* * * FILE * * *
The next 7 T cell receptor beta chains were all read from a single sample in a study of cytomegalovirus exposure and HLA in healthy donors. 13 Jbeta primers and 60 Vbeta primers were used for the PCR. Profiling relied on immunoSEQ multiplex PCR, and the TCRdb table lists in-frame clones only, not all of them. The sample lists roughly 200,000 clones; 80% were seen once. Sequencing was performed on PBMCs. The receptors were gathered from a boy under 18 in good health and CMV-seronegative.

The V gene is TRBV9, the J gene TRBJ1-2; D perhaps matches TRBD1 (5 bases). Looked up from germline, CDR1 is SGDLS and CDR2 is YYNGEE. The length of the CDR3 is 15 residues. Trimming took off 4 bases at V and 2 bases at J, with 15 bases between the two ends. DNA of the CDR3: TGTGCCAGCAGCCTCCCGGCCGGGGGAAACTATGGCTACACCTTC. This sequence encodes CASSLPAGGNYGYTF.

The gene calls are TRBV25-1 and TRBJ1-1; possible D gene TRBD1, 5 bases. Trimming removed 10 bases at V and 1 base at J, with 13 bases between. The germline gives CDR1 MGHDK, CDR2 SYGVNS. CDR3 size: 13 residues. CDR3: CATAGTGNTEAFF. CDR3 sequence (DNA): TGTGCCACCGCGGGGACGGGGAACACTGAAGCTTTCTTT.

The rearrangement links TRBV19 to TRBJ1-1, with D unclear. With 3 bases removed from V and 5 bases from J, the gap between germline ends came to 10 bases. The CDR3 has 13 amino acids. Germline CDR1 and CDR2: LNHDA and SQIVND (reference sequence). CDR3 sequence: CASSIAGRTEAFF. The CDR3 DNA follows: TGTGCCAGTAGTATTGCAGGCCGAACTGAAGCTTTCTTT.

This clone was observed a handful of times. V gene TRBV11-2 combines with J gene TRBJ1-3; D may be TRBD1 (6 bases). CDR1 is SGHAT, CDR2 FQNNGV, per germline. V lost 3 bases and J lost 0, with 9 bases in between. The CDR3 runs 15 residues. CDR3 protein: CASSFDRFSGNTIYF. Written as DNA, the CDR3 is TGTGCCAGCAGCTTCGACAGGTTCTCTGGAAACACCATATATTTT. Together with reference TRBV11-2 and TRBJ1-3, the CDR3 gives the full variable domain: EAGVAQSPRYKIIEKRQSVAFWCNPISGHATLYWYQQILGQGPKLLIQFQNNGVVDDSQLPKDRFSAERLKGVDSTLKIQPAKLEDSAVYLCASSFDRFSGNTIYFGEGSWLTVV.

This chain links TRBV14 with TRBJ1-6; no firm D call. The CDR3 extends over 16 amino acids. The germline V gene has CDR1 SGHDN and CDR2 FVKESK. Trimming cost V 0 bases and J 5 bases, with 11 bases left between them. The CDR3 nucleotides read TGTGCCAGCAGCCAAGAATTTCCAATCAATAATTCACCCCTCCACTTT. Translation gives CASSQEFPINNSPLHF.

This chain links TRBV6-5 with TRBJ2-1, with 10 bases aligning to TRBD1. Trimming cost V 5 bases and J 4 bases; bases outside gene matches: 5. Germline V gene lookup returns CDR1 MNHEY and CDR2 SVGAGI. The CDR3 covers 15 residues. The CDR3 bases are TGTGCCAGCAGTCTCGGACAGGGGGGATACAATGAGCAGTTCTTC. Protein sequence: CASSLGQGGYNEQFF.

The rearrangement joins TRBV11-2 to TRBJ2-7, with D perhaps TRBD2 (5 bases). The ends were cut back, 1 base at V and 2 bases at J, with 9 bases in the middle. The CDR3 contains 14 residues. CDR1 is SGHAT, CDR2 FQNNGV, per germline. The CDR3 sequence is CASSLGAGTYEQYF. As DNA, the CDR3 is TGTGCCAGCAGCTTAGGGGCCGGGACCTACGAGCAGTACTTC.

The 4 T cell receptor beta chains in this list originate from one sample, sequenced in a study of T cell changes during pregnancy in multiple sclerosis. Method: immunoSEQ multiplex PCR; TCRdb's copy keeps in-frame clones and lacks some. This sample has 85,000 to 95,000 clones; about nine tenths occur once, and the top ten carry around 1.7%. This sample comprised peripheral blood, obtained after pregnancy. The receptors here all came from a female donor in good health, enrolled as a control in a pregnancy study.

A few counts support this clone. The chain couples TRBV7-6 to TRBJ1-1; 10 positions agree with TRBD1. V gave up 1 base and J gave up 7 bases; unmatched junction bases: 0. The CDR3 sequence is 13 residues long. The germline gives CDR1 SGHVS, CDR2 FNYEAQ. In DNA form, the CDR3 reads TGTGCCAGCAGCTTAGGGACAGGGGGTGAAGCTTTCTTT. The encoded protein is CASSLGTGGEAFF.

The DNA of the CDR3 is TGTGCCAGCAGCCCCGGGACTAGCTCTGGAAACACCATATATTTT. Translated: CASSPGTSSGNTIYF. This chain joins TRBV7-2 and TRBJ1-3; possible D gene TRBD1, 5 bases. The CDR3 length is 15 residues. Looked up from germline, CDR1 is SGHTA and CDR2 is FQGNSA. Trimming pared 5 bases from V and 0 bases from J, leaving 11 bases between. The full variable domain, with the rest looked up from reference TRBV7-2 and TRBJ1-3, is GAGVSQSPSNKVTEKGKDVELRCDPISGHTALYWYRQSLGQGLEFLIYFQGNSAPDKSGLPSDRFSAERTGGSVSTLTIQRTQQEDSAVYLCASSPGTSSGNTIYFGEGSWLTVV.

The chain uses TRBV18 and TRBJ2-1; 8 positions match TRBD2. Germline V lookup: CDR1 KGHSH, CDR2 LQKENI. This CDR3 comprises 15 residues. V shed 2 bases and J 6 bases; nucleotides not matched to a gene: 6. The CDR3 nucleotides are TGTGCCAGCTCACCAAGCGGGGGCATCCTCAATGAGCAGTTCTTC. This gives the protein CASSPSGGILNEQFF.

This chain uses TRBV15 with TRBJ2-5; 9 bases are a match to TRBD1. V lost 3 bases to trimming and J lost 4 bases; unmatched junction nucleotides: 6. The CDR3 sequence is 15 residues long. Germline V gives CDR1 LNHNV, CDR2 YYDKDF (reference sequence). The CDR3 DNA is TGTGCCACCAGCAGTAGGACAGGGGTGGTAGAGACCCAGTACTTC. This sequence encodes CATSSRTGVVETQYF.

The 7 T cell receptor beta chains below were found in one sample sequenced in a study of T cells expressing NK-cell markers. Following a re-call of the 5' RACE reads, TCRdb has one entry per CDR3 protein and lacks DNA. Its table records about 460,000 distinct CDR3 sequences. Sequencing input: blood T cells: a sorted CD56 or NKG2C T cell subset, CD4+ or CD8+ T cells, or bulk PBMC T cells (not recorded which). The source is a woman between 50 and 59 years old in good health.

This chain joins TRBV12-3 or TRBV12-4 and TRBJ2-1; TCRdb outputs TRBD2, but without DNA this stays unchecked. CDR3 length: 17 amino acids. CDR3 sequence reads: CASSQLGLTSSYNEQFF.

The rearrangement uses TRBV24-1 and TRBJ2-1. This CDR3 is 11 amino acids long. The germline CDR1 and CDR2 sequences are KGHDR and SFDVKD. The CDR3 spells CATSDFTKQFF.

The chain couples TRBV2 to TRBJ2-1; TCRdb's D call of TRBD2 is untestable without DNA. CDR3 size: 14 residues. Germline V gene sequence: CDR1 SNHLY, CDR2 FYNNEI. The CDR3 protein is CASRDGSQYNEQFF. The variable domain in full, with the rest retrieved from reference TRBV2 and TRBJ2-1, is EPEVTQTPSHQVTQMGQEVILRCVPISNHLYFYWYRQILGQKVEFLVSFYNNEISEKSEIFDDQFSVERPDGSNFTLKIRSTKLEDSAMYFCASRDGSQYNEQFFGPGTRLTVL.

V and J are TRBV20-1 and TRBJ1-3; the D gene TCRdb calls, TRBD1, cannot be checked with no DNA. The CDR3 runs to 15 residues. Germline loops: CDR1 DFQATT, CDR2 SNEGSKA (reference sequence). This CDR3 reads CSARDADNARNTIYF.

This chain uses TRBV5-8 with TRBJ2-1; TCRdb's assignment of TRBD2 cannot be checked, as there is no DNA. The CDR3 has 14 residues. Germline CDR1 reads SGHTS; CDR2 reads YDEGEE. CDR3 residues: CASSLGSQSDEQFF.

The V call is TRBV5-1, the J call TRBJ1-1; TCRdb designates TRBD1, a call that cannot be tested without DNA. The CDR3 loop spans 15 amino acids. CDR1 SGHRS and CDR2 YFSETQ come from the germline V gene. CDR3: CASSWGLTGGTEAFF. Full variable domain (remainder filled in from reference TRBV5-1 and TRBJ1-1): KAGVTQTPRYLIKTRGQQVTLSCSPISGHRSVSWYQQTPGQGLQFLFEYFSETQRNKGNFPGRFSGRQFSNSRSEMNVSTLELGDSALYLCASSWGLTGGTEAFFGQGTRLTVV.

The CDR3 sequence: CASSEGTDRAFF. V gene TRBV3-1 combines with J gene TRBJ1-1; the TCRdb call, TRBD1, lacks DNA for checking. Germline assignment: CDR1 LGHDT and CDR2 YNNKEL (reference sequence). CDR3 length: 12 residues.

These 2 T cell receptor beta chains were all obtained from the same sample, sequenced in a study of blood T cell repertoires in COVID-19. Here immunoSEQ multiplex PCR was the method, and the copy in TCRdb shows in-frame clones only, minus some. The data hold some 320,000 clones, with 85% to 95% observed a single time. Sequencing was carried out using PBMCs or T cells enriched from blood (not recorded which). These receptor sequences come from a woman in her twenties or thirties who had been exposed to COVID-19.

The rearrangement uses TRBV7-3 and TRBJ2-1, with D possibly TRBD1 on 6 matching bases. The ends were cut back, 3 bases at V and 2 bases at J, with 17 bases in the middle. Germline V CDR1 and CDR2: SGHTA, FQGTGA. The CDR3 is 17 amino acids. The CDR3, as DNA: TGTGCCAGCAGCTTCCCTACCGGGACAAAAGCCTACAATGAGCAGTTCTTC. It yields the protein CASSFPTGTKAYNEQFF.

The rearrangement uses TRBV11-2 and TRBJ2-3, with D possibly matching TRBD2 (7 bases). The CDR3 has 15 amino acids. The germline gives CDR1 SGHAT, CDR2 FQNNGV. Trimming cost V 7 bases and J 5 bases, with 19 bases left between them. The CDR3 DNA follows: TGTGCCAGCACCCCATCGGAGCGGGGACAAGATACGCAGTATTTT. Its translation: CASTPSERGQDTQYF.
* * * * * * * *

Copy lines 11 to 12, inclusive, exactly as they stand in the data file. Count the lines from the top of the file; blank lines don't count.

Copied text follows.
The DNA of the CDR3 is TGTGCCAGCAGCCCCGGGACTAGCTCTGGAAACACCATATATTTT. Translated: CASSPGTSSGNTIYF. This chain joins TRBV7-2 and TRBJ1-3; possible D gene TRBD1, 5 bases. The CDR3 length is 15 residues. Looked up from germline, CDR1 is SGHTA and CDR2 is FQGNSA. Trimming pared 5 bases from V and 0 bases from J, leaving 11 bases between. The full variable domain, with the rest looked up from reference TRBV7-2 and TRBJ1-3, is GAGVSQSPSNKVTEKGKDVELRCDPISGHTALYWYRQSLGQGLEFLIYFQGNSAPDKSGLPSDRFSAERTGGSVSTLTIQRTQQEDSAVYLCASSPGTSSGNTIYFGEGSWLTVV.

The chain uses TRBV18 and TRBJ2-1; 8 positions match TRBD2. Germline V lookup: CDR1 KGHSH, CDR2 LQKENI. This CDR3 comprises 15 residues. V shed 2 bases and J 6 bases; nucleotides not matched to a gene: 6. The CDR3 nucleotides are TGTGCCAGCTCACCAAGCGGGGGCATCCTCAATGAGCAGTTCTTC. This gives the protein CASSPSGGILNEQFF.